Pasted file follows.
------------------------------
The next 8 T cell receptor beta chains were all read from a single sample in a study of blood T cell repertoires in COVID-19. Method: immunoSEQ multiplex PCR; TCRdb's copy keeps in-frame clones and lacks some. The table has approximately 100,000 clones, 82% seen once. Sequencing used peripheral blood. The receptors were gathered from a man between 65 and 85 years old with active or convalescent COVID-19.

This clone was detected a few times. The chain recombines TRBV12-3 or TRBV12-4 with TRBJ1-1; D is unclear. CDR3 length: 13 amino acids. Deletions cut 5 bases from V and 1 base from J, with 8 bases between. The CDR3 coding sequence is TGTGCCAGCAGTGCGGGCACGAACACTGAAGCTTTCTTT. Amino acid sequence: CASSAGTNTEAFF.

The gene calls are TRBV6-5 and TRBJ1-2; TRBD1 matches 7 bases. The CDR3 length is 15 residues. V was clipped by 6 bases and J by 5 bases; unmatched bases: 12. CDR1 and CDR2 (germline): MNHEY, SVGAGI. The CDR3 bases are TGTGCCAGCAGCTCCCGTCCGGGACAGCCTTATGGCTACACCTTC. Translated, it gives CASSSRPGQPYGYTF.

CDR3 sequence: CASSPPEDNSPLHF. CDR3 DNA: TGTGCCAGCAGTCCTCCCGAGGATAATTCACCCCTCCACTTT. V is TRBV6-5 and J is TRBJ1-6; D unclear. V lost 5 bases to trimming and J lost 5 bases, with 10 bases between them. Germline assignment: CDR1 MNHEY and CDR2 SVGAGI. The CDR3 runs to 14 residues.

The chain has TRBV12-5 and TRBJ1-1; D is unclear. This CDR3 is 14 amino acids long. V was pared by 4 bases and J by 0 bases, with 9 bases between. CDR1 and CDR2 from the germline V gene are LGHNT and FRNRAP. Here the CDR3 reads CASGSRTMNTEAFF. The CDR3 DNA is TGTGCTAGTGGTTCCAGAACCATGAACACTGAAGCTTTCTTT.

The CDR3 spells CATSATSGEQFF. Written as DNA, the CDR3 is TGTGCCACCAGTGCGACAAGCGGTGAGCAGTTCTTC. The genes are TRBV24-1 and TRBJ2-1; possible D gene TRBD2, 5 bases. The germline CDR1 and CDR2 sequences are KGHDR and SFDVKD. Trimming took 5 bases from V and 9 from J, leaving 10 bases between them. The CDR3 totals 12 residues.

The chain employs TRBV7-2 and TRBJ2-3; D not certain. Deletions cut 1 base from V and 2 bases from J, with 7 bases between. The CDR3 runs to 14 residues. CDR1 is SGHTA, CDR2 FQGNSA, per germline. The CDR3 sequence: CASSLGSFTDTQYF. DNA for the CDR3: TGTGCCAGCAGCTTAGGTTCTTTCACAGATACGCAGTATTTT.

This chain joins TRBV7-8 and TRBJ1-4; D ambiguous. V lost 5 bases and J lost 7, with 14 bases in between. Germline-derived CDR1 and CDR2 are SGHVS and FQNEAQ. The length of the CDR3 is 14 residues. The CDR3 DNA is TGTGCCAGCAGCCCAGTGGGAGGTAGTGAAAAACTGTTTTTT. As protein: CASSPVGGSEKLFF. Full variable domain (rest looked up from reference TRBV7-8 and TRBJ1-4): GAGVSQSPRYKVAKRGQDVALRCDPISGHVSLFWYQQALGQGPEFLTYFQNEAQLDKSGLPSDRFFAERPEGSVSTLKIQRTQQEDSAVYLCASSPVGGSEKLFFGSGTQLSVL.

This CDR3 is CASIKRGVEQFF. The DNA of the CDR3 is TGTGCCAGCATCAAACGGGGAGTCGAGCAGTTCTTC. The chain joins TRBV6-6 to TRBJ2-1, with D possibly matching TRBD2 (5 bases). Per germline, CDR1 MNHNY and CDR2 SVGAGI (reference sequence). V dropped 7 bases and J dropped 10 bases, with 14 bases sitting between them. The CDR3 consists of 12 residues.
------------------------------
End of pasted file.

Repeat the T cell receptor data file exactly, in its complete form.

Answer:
The next 8 T cell receptor beta chains were all read from a single sample in a study of blood T cell repertoires in COVID-19. Method: immunoSEQ multiplex PCR; TCRdb's copy keeps in-frame clones and lacks some. The table has approximately 100,000 clones, 82% seen once. Sequencing used peripheral blood. The receptors were gathered from a man between 65 and 85 years old with active or convalescent COVID-19.

This clone was detected a few times. The chain recombines TRBV12-3 or TRBV12-4 with TRBJ1-1; D is unclear. CDR3 length: 13 amino acids. Deletions cut 5 bases from V and 1 base from J, with 8 bases between. The CDR3 coding sequence is TGTGCCAGCAGTGCGGGCACGAACACTGAAGCTTTCTTT. Amino acid sequence: CASSAGTNTEAFF.

The gene calls are TRBV6-5 and TRBJ1-2; TRBD1 matches 7 bases. The CDR3 length is 15 residues. V was clipped by 6 bases and J by 5 bases; unmatched bases: 12. CDR1 and CDR2 (germline): MNHEY, SVGAGI. The CDR3 bases are TGTGCCAGCAGCTCCCGTCCGGGACAGCCTTATGGCTACACCTTC. Translated, it gives CASSSRPGQPYGYTF.

CDR3 sequence: CASSPPEDNSPLHF. CDR3 DNA: TGTGCCAGCAGTCCTCCCGAGGATAATTCACCCCTCCACTTT. V is TRBV6-5 and J is TRBJ1-6; D unclear. V lost 5 bases to trimming and J lost 5 bases, with 10 bases between them. Germline assignment: CDR1 MNHEY and CDR2 SVGAGI. The CDR3 runs to 14 residues.

The chain has TRBV12-5 and TRBJ1-1; D is unclear. This CDR3 is 14 amino acids long. V was pared by 4 bases and J by 0 bases, with 9 bases between. CDR1 and CDR2 from the germline V gene are LGHNT and FRNRAP. Here the CDR3 reads CASGSRTMNTEAFF. The CDR3 DNA is TGTGCTAGTGGTTCCAGAACCATGAACACTGAAGCTTTCTTT.

The CDR3 spells CATSATSGEQFF. Written as DNA, the CDR3 is TGTGCCACCAGTGCGACAAGCGGTGAGCAGTTCTTC. The genes are TRBV24-1 and TRBJ2-1; possible D gene TRBD2, 5 bases. The germline CDR1 and CDR2 sequences are KGHDR and SFDVKD. Trimming took 5 bases from V and 9 from J, leaving 10 bases between them. The CDR3 totals 12 residues.

The chain employs TRBV7-2 and TRBJ2-3; D not certain. Deletions cut 1 base from V and 2 bases from J, with 7 bases between. The CDR3 runs to 14 residues. CDR1 is SGHTA, CDR2 FQGNSA, per germline. The CDR3 sequence: CASSLGSFTDTQYF. DNA for the CDR3: TGTGCCAGCAGCTTAGGTTCTTTCACAGATACGCAGTATTTT.

This chain joins TRBV7-8 and TRBJ1-4; D ambiguous. V lost 5 bases and J lost 7, with 14 bases in between. Germline-derived CDR1 and CDR2 are SGHVS and FQNEAQ. The length of the CDR3 is 14 residues. The CDR3 DNA is TGTGCCAGCAGCCCAGTGGGAGGTAGTGAAAAACTGTTTTTT. As protein: CASSPVGGSEKLFF. Full variable domain (rest looked up from reference TRBV7-8 and TRBJ1-4): GAGVSQSPRYKVAKRGQDVALRCDPISGHVSLFWYQQALGQGPEFLTYFQNEAQLDKSGLPSDRFFAERPEGSVSTLKIQRTQQEDSAVYLCASSPVGGSEKLFFGSGTQLSVL.

This CDR3 is CASIKRGVEQFF. The DNA of the CDR3 is TGTGCCAGCATCAAACGGGGAGTCGAGCAGTTCTTC. The chain joins TRBV6-6 to TRBJ2-1, with D possibly matching TRBD2 (5 bases). Per germline, CDR1 MNHNY and CDR2 SVGAGI (reference sequence). V dropped 7 bases and J dropped 10 bases, with 14 bases sitting between them. The CDR3 consists of 12 residues.